It is evident from a reading of the contract and a look at the actions of the parties that either of the two possible interpretations as to when the "sale" took place can be supported. Where there is evidence to support what amounts to a finding of fact, we cannot reverse the lower court. But the District Judge's opinion contains statements which indicate that he applied an incorrect rule of law. He stated: "If this action were as between Amtorg and Northam, the contention raised by Amtorg that title passed at Leningrad or Hamburg might be well substantiated. The cases cited by Amtorg might be applicable to that holding. Based upon the facts before me, it seems it would be a strained interpretation to make that finding as between Amtorg and the Government. The facts before me are indicative that for tax purposes title in the United States was held by Amtorg. The presumption of title which Amtorg claims under the agreement is not conclusive and may well be vitiated by the actions of the parties thereto." We are in complete agreement with the District Judge that the "presumption" is not conclusive, as we stated above. But we cannot agree that the test is any different in the instant case from what it would be if the issue here were between Northam and Amtorg. For that reason we must remand for an ascertainment by the trial court, on an application of the correct legal principles, whether it was the intention of the parties that the title should pass in Europe.[6]

2. The second question raised on appeal must be determined only if the District Court finds that the "sale" from Amtorg to Northam occurred in the United States. To avoid the necessity of further appeals, however, we will decide that issue here.

We think that Amtorg failed to carry the burden of proof necessary to entitle it to a recovery of the $25,000 awarded it by the District Court. Assuming, arguendo, that if Amtorg had shown that Northam had paid the excise tax on the sale of some of the matches in question, Amtorg would be entitled to a deduction, there was no evidence to support Amtorg's contention that the excise tax had been paid by Northam. The letters and statement from Northam to Amtorg do not come within the category of business records and are therefore inadmissible hearsay. No other material proof was adduced to support Amtorg's argument.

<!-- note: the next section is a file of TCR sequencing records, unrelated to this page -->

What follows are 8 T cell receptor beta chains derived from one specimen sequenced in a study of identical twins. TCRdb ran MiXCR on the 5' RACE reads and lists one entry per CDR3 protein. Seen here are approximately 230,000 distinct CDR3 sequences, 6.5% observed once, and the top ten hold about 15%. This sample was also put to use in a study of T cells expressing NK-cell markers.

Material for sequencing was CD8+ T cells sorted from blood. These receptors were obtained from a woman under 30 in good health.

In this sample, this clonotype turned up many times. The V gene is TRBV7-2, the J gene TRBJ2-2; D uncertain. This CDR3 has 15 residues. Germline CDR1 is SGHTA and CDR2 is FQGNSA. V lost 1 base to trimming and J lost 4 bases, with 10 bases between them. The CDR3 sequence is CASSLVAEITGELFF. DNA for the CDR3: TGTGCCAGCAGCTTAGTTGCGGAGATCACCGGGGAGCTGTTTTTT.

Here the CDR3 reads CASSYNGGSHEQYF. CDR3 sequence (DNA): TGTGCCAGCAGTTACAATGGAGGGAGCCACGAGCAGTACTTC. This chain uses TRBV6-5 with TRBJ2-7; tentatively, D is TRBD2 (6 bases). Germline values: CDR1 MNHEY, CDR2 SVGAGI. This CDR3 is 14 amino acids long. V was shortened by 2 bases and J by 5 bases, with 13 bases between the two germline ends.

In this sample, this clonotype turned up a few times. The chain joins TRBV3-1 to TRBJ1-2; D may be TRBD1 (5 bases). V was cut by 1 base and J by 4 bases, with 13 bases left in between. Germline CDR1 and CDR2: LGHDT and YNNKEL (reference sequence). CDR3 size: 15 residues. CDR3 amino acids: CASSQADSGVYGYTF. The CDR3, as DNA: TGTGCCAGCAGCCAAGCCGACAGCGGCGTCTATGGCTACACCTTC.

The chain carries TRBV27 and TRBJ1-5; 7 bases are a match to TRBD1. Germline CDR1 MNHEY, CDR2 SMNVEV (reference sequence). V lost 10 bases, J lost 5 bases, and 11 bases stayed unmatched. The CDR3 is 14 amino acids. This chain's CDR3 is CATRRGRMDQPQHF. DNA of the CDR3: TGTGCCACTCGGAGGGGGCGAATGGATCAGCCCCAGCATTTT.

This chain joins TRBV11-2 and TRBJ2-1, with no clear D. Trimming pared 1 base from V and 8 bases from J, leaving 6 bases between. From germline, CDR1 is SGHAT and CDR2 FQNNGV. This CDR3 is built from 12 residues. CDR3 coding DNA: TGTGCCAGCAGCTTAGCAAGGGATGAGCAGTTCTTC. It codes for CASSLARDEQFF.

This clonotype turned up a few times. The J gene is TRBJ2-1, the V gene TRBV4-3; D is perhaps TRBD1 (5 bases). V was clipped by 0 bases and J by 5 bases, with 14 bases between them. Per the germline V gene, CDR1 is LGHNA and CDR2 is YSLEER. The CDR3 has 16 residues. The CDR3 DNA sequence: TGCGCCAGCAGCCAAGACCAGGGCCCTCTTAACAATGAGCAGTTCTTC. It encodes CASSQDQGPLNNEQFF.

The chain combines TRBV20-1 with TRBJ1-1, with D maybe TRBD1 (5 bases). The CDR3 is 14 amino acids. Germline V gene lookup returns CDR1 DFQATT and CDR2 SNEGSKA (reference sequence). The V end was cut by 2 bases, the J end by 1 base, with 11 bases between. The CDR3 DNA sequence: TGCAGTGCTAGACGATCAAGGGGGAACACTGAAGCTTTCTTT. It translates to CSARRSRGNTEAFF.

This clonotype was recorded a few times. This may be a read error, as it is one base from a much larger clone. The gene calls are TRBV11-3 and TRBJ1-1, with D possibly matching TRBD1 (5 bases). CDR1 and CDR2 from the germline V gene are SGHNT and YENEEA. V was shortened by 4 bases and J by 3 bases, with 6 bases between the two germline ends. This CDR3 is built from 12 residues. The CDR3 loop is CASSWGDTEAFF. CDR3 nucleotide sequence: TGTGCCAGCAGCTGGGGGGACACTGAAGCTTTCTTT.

Reversed and remanded for further proceedings in accordance with this opinion.


[1] § 18 of the Uniform Sales Act, which in turn was taken from § 17 of the English Sales of Goods Act (1893).

[2] We use "presumption" here in the sense of evidentiary material and not "as a rule of law laid down by the judge, and attaching to one evidentiary fact certain procedural consequences as to the production of other evidence by the opponent." 5 Wigmore, Evidence, 2d Ed.1923, § 4291.

[3] 1 Williston, Sales, 2d Ed., 1924, § 280b.

[4] Ibid. Cf. Uniform Sales Act, § 20(a) (2).

[5] 1 Williston, Sales, 2d Ed.1924, § 280b.

[6] The trial judge did so find; but he asserted that the "intention was never carried out in this respect." This too is difficult to understand, for if the intention of the parties was to have the title pass at the time of the delivery to the carrier in Europe, title did pass when the goods were so delivered, for both the Sales Act and the regulations make the intention of the parties the determining factor.